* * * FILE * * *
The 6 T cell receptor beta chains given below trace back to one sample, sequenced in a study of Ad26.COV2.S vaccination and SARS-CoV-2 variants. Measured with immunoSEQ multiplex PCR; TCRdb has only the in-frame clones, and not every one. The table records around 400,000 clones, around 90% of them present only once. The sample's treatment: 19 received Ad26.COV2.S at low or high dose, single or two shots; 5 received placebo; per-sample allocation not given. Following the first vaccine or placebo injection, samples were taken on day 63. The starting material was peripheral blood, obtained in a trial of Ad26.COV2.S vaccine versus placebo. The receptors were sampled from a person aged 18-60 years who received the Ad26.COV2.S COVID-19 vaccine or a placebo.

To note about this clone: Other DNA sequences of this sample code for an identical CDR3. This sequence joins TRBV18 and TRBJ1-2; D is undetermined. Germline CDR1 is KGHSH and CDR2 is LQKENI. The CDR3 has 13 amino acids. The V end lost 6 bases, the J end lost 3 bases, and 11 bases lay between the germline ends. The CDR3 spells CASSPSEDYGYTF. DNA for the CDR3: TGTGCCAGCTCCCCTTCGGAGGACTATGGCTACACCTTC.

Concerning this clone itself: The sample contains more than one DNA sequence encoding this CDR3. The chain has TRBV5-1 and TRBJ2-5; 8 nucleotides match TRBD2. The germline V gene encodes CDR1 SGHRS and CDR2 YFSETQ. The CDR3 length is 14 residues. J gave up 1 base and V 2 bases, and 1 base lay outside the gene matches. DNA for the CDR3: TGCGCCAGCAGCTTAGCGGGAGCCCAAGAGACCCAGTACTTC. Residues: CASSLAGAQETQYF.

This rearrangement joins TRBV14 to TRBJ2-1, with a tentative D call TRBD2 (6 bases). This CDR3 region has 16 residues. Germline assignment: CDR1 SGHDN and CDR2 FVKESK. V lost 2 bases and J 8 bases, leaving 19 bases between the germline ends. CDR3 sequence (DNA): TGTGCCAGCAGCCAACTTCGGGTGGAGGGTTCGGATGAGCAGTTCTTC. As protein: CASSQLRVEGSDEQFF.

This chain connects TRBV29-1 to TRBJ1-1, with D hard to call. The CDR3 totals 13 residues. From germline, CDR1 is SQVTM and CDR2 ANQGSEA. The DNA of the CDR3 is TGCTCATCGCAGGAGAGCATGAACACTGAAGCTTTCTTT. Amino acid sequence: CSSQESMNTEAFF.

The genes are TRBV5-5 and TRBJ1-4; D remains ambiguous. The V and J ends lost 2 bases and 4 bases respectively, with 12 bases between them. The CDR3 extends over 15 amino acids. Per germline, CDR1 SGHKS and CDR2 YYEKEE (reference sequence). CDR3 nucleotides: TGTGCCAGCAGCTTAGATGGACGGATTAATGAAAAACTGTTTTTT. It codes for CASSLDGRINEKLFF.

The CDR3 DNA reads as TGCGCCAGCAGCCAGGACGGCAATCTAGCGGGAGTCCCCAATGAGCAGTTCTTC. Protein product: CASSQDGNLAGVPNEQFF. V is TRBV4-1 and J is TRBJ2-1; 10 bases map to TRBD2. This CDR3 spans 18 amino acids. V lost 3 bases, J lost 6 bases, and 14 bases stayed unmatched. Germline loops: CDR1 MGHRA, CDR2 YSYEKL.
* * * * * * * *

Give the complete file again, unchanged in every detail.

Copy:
The 6 T cell receptor beta chains given below trace back to one sample, sequenced in a study of Ad26.COV2.S vaccination and SARS-CoV-2 variants. Measured with immunoSEQ multiplex PCR; TCRdb has only the in-frame clones, and not every one. The table records around 400,000 clones, around 90% of them present only once. The sample's treatment: 19 received Ad26.COV2.S at low or high dose, single or two shots; 5 received placebo; per-sample allocation not given. Following the first vaccine or placebo injection, samples were taken on day 63. The starting material was peripheral blood, obtained in a trial of Ad26.COV2.S vaccine versus placebo. The receptors were sampled from a person aged 18-60 years who received the Ad26.COV2.S COVID-19 vaccine or a placebo.

To note about this clone: Other DNA sequences of this sample code for an identical CDR3. This sequence joins TRBV18 and TRBJ1-2; D is undetermined. Germline CDR1 is KGHSH and CDR2 is LQKENI. The CDR3 has 13 amino acids. The V end lost 6 bases, the J end lost 3 bases, and 11 bases lay between the germline ends. The CDR3 spells CASSPSEDYGYTF. DNA for the CDR3: TGTGCCAGCTCCCCTTCGGAGGACTATGGCTACACCTTC.

Concerning this clone itself: The sample contains more than one DNA sequence encoding this CDR3. The chain has TRBV5-1 and TRBJ2-5; 8 nucleotides match TRBD2. The germline V gene encodes CDR1 SGHRS and CDR2 YFSETQ. The CDR3 length is 14 residues. J gave up 1 base and V 2 bases, and 1 base lay outside the gene matches. DNA for the CDR3: TGCGCCAGCAGCTTAGCGGGAGCCCAAGAGACCCAGTACTTC. Residues: CASSLAGAQETQYF.

This rearrangement joins TRBV14 to TRBJ2-1, with a tentative D call TRBD2 (6 bases). This CDR3 region has 16 residues. Germline assignment: CDR1 SGHDN and CDR2 FVKESK. V lost 2 bases and J 8 bases, leaving 19 bases between the germline ends. CDR3 sequence (DNA): TGTGCCAGCAGCCAACTTCGGGTGGAGGGTTCGGATGAGCAGTTCTTC. As protein: CASSQLRVEGSDEQFF.

This chain connects TRBV29-1 to TRBJ1-1, with D hard to call. The CDR3 totals 13 residues. From germline, CDR1 is SQVTM and CDR2 ANQGSEA. The DNA of the CDR3 is TGCTCATCGCAGGAGAGCATGAACACTGAAGCTTTCTTT. Amino acid sequence: CSSQESMNTEAFF.

The genes are TRBV5-5 and TRBJ1-4; D remains ambiguous. The V and J ends lost 2 bases and 4 bases respectively, with 12 bases between them. The CDR3 extends over 15 amino acids. Per germline, CDR1 SGHKS and CDR2 YYEKEE (reference sequence). CDR3 nucleotides: TGTGCCAGCAGCTTAGATGGACGGATTAATGAAAAACTGTTTTTT. It codes for CASSLDGRINEKLFF.

The CDR3 DNA reads as TGCGCCAGCAGCCAGGACGGCAATCTAGCGGGAGTCCCCAATGAGCAGTTCTTC. Protein product: CASSQDGNLAGVPNEQFF. V is TRBV4-1 and J is TRBJ2-1; 10 bases map to TRBD2. This CDR3 spans 18 amino acids. V lost 3 bases, J lost 6 bases, and 14 bases stayed unmatched. Germline loops: CDR1 MGHRA, CDR2 YSYEKL.